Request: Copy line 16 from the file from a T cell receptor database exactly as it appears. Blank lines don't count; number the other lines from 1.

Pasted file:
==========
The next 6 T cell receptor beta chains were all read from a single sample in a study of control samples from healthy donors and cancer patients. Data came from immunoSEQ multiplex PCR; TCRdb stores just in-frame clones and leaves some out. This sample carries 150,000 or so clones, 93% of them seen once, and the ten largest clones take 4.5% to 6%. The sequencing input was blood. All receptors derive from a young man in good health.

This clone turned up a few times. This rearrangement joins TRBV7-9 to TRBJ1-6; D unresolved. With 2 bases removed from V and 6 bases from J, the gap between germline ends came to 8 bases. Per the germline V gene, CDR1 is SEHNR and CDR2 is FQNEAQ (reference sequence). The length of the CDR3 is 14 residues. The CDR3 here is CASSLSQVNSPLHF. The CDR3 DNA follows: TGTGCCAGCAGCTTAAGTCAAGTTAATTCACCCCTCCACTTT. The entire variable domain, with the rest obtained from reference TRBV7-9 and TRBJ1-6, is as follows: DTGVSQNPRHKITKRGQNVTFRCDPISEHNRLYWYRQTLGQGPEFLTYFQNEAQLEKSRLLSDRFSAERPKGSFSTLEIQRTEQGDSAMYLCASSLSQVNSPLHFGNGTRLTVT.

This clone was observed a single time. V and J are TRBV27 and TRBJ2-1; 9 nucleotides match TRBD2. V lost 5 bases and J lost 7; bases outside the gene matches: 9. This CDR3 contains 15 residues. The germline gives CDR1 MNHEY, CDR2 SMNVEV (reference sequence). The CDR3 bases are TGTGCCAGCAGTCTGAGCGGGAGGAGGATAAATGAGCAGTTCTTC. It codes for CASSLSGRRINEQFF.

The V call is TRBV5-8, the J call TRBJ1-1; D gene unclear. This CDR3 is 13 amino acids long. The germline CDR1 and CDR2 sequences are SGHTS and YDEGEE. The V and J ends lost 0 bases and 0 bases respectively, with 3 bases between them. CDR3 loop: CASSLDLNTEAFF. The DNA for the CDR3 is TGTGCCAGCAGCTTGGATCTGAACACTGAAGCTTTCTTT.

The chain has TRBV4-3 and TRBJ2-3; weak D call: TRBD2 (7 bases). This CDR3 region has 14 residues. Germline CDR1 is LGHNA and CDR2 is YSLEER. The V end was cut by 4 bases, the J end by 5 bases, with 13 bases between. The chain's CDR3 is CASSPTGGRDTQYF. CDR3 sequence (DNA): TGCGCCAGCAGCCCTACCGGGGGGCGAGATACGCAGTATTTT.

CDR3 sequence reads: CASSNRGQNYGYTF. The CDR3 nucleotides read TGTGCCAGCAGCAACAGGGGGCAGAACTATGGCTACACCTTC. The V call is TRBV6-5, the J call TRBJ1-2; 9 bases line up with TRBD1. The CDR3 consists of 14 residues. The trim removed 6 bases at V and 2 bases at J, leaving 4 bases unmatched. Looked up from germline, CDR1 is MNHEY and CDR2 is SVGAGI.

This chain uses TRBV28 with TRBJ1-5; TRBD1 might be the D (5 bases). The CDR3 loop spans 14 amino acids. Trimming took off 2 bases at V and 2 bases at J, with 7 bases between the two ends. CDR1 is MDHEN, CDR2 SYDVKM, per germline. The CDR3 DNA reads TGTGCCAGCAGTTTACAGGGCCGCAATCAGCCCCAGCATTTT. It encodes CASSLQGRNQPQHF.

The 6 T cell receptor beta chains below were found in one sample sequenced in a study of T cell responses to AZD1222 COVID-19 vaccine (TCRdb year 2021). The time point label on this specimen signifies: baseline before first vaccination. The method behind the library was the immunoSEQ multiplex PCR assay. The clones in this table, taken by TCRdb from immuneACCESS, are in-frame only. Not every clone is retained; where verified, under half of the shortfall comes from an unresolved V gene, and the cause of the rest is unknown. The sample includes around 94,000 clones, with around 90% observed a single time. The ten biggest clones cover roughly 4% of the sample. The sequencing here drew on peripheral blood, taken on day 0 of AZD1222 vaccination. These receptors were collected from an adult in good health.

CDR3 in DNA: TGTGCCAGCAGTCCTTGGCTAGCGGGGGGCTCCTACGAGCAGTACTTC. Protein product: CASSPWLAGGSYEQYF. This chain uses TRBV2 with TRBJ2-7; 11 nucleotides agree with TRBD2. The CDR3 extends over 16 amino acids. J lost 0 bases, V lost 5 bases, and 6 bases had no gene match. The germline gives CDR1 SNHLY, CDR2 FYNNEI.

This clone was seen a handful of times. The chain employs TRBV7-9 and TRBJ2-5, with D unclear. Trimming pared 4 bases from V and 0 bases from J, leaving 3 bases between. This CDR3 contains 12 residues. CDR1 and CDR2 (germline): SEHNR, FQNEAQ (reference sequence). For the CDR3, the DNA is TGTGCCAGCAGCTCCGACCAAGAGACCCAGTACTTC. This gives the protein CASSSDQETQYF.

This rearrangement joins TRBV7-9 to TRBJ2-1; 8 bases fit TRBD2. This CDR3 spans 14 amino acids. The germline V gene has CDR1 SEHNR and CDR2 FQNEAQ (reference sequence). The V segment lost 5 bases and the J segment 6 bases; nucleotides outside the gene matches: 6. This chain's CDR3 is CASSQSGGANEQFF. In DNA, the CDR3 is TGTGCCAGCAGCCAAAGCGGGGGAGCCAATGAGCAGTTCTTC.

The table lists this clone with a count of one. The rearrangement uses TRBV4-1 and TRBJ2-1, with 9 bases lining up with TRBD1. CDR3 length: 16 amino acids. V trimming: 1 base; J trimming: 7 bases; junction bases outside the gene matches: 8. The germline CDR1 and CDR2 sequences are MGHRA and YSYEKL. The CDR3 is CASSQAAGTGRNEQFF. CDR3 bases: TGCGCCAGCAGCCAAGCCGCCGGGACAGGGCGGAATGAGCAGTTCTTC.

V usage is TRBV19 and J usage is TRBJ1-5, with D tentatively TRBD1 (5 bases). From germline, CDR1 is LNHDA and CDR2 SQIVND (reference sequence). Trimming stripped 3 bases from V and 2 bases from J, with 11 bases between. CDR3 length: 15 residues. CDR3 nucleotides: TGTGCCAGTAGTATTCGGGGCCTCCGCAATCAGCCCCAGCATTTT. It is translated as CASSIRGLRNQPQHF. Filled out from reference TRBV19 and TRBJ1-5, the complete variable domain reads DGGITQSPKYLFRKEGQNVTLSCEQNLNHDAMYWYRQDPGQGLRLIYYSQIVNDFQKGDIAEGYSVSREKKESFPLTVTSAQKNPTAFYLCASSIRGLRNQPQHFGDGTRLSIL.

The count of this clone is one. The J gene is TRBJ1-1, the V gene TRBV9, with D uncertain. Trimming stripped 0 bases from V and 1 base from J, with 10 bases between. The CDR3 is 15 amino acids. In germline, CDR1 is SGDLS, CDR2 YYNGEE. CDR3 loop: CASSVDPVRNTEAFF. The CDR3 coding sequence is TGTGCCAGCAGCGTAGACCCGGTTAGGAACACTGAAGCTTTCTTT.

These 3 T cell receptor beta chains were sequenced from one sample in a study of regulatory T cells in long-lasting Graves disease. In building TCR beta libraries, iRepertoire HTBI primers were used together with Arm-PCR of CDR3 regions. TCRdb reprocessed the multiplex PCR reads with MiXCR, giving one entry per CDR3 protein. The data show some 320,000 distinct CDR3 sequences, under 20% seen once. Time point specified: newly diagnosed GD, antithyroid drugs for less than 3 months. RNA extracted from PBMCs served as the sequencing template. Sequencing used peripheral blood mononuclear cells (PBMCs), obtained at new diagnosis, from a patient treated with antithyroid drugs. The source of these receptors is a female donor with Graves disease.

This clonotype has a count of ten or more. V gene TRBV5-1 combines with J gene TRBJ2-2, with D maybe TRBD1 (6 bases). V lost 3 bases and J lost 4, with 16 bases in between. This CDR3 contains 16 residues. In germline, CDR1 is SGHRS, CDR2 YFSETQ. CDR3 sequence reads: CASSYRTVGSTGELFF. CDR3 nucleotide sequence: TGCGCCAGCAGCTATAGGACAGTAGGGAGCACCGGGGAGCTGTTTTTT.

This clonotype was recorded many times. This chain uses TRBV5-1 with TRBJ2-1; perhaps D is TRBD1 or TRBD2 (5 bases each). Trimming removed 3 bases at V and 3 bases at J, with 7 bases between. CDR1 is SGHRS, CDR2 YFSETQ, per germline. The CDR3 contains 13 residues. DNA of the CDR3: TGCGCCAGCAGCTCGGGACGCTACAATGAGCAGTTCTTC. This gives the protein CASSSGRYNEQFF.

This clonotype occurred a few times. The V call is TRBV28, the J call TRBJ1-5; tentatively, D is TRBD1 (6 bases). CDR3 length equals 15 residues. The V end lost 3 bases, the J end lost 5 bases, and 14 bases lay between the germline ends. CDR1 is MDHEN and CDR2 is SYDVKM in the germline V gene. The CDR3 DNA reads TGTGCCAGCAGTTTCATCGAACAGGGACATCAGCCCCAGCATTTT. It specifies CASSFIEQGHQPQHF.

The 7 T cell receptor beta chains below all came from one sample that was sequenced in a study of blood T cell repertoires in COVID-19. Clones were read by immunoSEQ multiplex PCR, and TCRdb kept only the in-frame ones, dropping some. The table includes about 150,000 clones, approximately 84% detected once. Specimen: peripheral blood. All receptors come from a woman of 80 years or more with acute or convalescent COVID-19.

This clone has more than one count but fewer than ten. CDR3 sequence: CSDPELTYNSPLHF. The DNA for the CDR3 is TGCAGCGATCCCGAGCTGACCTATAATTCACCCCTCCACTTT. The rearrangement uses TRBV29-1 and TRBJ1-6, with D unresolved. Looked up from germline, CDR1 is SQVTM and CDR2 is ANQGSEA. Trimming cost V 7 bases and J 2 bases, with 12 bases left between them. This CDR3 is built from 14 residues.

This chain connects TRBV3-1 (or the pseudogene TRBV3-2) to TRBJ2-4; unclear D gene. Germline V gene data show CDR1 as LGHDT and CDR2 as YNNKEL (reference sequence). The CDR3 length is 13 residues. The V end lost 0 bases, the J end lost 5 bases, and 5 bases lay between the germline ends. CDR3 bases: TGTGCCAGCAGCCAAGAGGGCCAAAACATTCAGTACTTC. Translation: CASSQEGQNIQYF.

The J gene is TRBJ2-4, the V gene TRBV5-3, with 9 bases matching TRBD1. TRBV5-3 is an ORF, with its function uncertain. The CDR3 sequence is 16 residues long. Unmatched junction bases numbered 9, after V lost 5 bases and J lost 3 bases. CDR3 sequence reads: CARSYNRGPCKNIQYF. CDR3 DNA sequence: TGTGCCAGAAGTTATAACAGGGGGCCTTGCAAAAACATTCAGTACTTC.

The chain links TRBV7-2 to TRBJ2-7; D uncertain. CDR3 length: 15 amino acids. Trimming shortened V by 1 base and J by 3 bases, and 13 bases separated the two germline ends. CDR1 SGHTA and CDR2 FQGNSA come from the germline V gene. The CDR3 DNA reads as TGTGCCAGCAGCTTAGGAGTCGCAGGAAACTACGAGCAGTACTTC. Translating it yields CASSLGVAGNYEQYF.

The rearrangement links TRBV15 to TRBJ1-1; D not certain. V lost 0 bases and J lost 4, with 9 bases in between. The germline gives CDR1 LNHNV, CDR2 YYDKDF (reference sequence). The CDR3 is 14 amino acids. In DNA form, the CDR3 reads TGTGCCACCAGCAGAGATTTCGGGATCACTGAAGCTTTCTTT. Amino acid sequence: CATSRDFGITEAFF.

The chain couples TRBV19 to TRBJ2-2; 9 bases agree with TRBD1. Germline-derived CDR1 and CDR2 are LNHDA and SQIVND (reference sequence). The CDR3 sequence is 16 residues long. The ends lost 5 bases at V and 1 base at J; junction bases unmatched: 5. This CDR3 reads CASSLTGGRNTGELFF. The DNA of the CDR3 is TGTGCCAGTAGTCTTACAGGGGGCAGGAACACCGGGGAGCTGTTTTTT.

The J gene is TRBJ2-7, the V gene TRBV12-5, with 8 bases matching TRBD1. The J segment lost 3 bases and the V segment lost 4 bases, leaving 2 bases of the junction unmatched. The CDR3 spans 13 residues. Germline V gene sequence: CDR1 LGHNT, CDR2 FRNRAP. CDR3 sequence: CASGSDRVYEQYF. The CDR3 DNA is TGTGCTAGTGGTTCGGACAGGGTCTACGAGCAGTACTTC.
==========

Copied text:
This clonotype has a count of ten or more. V gene TRBV5-1 combines with J gene TRBJ2-2, with D maybe TRBD1 (6 bases). V lost 3 bases and J lost 4, with 16 bases in between. This CDR3 contains 16 residues. In germline, CDR1 is SGHRS, CDR2 YFSETQ. CDR3 sequence reads: CASSYRTVGSTGELFF. CDR3 nucleotide sequence: TGCGCCAGCAGCTATAGGACAGTAGGGAGCACCGGGGAGCTGTTTTTT.